Swedish ambulances testing car radio jamming 0

Swedish-ambulances-testing-car-radio-jammingAn innovative new idea is being tested currently in Sweden, where a system fitted to ambulances jams in-car audio systems to alert drivers that they need to get through.

The pioneering new system was designed by students at the KTH Royal Institute of Technology in Stockholm. It uses an FM radio band to broadcast a voice warning that overrides the radios of the cars surrounding it. A text message also appears in the radio display with words to the same effect; the technology can also interrupt CDs and music connected via Bluetooth. The service will only be able to communicate with vehicles which have their audio equipment turned on however.

The way the system operates is by a radio transmission broadcast by the responding emergency vehicle, this is then picked up by nearby radio tuners that are equipped with RDS, a communications protocol for embedding small amounts of digital information in FM radio broadcasts – usually to display the station name or song title.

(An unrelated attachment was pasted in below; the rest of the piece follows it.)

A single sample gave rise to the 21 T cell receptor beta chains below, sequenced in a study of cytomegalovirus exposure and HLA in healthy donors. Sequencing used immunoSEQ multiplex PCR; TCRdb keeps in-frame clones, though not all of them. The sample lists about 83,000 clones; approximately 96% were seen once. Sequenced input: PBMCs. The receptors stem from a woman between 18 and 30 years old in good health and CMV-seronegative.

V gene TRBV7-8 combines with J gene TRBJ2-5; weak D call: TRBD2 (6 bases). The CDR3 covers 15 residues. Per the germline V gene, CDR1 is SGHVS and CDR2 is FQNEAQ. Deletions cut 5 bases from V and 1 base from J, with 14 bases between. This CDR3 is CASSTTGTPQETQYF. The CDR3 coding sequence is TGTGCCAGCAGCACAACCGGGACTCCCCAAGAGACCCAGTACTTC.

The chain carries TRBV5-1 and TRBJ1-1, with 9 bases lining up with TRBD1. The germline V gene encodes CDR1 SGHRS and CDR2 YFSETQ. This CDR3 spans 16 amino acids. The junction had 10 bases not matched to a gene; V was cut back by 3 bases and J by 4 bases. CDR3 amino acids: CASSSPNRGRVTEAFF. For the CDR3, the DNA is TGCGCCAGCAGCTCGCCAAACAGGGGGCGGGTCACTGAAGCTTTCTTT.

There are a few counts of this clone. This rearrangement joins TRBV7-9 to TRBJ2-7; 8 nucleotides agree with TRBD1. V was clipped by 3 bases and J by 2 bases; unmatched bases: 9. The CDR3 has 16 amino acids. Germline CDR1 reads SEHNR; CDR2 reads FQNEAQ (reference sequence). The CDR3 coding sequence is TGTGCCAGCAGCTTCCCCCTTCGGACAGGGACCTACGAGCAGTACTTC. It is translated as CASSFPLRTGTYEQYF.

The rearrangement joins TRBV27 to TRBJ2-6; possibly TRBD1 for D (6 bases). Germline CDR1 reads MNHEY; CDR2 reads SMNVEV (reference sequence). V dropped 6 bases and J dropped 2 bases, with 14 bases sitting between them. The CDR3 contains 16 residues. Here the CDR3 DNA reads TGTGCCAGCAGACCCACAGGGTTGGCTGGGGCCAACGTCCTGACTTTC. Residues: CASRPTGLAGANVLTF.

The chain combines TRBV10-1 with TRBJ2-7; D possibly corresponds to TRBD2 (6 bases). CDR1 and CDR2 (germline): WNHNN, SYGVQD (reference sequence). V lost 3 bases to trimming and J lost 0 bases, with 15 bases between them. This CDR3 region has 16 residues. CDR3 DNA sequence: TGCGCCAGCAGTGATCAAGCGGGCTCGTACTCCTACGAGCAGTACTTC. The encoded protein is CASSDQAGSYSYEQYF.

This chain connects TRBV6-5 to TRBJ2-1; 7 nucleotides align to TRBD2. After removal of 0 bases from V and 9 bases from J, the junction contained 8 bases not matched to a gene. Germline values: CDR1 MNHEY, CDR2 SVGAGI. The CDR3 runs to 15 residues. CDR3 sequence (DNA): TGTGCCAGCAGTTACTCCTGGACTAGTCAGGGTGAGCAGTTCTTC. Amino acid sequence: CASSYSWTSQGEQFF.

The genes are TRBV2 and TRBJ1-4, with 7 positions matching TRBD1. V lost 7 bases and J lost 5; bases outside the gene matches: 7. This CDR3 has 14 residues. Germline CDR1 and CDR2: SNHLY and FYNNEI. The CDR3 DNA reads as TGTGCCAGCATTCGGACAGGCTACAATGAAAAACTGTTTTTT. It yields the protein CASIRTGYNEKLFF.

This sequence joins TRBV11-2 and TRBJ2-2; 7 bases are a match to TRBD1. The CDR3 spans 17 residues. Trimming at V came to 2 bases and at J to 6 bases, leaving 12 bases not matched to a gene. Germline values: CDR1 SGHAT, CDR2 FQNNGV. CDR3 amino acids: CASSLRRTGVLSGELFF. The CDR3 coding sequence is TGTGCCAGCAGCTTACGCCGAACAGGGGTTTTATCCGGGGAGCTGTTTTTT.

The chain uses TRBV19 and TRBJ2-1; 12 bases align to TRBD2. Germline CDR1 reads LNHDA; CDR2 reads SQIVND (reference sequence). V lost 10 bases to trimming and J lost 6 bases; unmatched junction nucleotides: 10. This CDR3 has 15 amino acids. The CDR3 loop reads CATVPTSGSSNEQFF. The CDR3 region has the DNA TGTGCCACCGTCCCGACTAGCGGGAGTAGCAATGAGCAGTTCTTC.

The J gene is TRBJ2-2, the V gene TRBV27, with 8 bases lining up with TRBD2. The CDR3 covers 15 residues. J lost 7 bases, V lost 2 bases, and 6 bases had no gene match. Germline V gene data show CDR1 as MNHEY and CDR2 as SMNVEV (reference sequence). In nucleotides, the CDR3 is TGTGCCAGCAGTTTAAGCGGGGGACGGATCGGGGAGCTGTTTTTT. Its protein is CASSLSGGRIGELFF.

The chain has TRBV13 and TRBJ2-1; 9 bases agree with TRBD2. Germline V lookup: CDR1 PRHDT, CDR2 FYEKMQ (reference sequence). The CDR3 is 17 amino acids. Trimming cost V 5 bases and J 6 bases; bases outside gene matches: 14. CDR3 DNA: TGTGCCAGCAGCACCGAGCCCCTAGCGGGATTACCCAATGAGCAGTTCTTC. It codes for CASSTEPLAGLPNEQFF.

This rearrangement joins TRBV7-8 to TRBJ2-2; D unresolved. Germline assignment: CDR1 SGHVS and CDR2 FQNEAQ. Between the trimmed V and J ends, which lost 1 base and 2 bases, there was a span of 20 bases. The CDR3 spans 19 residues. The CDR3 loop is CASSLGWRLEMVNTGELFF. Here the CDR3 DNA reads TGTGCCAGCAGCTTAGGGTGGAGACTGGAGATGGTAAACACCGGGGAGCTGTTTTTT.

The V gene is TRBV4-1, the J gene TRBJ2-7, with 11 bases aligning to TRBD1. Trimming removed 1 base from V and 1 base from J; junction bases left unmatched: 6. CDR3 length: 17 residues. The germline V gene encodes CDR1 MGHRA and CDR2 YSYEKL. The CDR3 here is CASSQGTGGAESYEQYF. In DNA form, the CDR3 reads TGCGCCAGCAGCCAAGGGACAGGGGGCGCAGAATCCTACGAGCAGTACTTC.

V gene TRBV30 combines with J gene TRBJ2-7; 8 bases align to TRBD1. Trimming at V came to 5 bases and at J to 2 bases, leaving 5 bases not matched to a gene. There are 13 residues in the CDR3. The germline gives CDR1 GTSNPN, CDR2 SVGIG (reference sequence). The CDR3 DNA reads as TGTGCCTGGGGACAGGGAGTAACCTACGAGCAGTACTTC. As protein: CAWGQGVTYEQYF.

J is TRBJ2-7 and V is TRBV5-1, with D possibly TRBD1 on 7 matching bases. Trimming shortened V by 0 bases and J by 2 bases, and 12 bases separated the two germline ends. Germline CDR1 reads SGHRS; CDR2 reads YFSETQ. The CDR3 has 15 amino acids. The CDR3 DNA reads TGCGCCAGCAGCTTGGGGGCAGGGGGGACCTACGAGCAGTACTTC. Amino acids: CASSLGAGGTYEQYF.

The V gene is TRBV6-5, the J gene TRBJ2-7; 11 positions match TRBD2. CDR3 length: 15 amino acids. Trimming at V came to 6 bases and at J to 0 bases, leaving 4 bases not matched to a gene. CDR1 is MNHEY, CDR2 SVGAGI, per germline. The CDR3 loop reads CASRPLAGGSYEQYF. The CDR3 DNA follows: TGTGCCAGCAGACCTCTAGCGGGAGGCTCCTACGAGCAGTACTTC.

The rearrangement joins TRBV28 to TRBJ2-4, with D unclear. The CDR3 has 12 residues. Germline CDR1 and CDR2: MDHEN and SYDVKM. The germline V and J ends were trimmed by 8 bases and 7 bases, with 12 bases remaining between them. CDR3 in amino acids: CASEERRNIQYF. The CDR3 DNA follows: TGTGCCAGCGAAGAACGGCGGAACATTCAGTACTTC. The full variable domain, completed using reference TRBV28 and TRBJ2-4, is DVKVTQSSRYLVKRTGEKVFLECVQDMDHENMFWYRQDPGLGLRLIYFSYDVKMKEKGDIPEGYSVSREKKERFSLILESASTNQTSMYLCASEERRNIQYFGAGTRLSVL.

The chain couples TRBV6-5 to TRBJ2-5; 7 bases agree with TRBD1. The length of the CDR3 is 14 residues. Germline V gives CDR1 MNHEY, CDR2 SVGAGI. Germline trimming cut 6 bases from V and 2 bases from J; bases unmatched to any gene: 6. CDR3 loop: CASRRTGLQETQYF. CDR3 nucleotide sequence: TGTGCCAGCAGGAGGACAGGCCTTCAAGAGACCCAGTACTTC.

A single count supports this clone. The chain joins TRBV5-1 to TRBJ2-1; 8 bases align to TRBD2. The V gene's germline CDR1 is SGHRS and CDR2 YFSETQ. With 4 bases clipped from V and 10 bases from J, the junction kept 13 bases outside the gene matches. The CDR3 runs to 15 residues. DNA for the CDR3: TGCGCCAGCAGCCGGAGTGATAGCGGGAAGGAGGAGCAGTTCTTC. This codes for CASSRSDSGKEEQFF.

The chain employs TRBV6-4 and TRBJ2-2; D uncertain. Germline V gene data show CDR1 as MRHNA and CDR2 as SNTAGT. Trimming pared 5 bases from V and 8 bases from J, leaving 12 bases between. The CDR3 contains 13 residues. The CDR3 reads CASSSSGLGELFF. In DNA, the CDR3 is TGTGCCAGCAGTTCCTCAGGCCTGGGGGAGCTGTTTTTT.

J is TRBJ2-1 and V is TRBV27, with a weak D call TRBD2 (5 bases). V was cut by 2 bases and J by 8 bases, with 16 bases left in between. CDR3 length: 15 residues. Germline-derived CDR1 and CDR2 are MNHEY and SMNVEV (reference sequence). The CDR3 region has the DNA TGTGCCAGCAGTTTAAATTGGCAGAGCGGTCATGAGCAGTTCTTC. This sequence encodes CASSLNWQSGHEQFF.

“Often drivers have only a few seconds to react and give way to emergency vehicles,” said Mikael Erneberg, a KTH student who worked on the system.

“The optimal warning time is at least 10 to 15 seconds.”

“We want to catch motorists’ attention at an early stage, and mitigate stress that impairs road safety,” said Mr Erneberg.

“It fulfils three functions: improving accessibility for first responders, improving road safety and make the working environment in transport better for vulnerable professions,” said Mr Erneberg.

Stockholm will begin trialling the system in a small amount of ambulances and fire engines; if successful, the technology will be rolled out across the country later in the year.

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